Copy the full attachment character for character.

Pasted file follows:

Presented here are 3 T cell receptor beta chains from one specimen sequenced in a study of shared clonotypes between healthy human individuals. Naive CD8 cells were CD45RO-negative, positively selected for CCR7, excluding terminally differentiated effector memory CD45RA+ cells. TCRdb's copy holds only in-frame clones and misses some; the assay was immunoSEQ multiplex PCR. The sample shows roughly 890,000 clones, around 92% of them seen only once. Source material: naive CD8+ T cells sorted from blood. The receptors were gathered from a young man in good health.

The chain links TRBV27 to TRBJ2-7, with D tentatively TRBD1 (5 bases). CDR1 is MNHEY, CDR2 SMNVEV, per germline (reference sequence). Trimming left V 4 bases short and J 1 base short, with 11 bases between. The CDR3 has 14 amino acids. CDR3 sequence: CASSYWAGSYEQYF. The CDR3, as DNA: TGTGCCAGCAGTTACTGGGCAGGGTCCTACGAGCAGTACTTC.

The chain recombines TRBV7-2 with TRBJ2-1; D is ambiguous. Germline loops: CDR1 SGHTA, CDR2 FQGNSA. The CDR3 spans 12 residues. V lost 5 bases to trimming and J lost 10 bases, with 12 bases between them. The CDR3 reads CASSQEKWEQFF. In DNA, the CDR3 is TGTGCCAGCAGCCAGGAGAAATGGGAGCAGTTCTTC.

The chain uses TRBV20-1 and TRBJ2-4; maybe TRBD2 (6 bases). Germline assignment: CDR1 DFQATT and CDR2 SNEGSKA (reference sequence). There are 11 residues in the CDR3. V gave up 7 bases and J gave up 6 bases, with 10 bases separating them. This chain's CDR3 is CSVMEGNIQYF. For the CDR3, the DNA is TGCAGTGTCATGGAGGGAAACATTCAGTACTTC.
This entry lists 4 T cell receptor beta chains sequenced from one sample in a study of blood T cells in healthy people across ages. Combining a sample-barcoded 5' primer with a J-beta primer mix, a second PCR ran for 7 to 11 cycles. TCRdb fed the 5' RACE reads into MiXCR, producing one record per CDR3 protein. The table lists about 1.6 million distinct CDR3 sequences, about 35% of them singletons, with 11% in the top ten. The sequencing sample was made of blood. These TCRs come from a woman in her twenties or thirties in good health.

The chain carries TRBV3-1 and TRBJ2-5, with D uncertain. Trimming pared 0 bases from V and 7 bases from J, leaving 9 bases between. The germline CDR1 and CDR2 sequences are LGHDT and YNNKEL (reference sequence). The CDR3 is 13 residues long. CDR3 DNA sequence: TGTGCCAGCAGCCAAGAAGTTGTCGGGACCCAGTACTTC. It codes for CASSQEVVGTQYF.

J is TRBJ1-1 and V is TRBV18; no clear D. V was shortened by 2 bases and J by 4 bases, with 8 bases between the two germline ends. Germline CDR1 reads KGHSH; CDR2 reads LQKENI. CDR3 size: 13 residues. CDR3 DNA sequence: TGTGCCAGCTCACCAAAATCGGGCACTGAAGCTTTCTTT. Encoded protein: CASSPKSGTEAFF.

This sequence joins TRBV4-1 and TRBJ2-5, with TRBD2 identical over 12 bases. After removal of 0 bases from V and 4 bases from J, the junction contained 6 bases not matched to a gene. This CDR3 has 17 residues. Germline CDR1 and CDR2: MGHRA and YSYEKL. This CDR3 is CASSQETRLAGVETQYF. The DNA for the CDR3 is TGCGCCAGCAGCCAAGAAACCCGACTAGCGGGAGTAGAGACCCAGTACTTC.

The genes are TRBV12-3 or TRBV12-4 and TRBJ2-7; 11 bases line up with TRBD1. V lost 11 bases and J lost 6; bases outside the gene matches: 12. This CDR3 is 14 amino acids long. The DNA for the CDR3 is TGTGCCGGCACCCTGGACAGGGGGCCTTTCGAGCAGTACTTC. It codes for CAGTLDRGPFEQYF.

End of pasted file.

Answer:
Presented here are 3 T cell receptor beta chains from one specimen sequenced in a study of shared clonotypes between healthy human individuals. Naive CD8 cells were CD45RO-negative, positively selected for CCR7, excluding terminally differentiated effector memory CD45RA+ cells. TCRdb's copy holds only in-frame clones and misses some; the assay was immunoSEQ multiplex PCR. The sample shows roughly 890,000 clones, around 92% of them seen only once. Source material: naive CD8+ T cells sorted from blood. The receptors were gathered from a young man in good health.

The chain links TRBV27 to TRBJ2-7, with D tentatively TRBD1 (5 bases). CDR1 is MNHEY, CDR2 SMNVEV, per germline (reference sequence). Trimming left V 4 bases short and J 1 base short, with 11 bases between. The CDR3 has 14 amino acids. CDR3 sequence: CASSYWAGSYEQYF. The CDR3, as DNA: TGTGCCAGCAGTTACTGGGCAGGGTCCTACGAGCAGTACTTC.

The chain recombines TRBV7-2 with TRBJ2-1; D is ambiguous. Germline loops: CDR1 SGHTA, CDR2 FQGNSA. The CDR3 spans 12 residues. V lost 5 bases to trimming and J lost 10 bases, with 12 bases between them. The CDR3 reads CASSQEKWEQFF. In DNA, the CDR3 is TGTGCCAGCAGCCAGGAGAAATGGGAGCAGTTCTTC.

The chain uses TRBV20-1 and TRBJ2-4; maybe TRBD2 (6 bases). Germline assignment: CDR1 DFQATT and CDR2 SNEGSKA (reference sequence). There are 11 residues in the CDR3. V gave up 7 bases and J gave up 6 bases, with 10 bases separating them. This chain's CDR3 is CSVMEGNIQYF. For the CDR3, the DNA is TGCAGTGTCATGGAGGGAAACATTCAGTACTTC.
This entry lists 4 T cell receptor beta chains sequenced from one sample in a study of blood T cells in healthy people across ages. Combining a sample-barcoded 5' primer with a J-beta primer mix, a second PCR ran for 7 to 11 cycles. TCRdb fed the 5' RACE reads into MiXCR, producing one record per CDR3 protein. The table lists about 1.6 million distinct CDR3 sequences, about 35% of them singletons, with 11% in the top ten. The sequencing sample was made of blood. These TCRs come from a woman in her twenties or thirties in good health.

The chain carries TRBV3-1 and TRBJ2-5, with D uncertain. Trimming pared 0 bases from V and 7 bases from J, leaving 9 bases between. The germline CDR1 and CDR2 sequences are LGHDT and YNNKEL (reference sequence). The CDR3 is 13 residues long. CDR3 DNA sequence: TGTGCCAGCAGCCAAGAAGTTGTCGGGACCCAGTACTTC. It codes for CASSQEVVGTQYF.

J is TRBJ1-1 and V is TRBV18; no clear D. V was shortened by 2 bases and J by 4 bases, with 8 bases between the two germline ends. Germline CDR1 reads KGHSH; CDR2 reads LQKENI. CDR3 size: 13 residues. CDR3 DNA sequence: TGTGCCAGCTCACCAAAATCGGGCACTGAAGCTTTCTTT. Encoded protein: CASSPKSGTEAFF.

This sequence joins TRBV4-1 and TRBJ2-5, with TRBD2 identical over 12 bases. After removal of 0 bases from V and 4 bases from J, the junction contained 6 bases not matched to a gene. This CDR3 has 17 residues. Germline CDR1 and CDR2: MGHRA and YSYEKL. This CDR3 is CASSQETRLAGVETQYF. The DNA for the CDR3 is TGCGCCAGCAGCCAAGAAACCCGACTAGCGGGAGTAGAGACCCAGTACTTC.

The genes are TRBV12-3 or TRBV12-4 and TRBJ2-7; 11 bases line up with TRBD1. V lost 11 bases and J lost 6; bases outside the gene matches: 12. This CDR3 is 14 amino acids long. The DNA for the CDR3 is TGTGCCGGCACCCTGGACAGGGGGCCTTTCGAGCAGTACTTC. It codes for CAGTLDRGPFEQYF.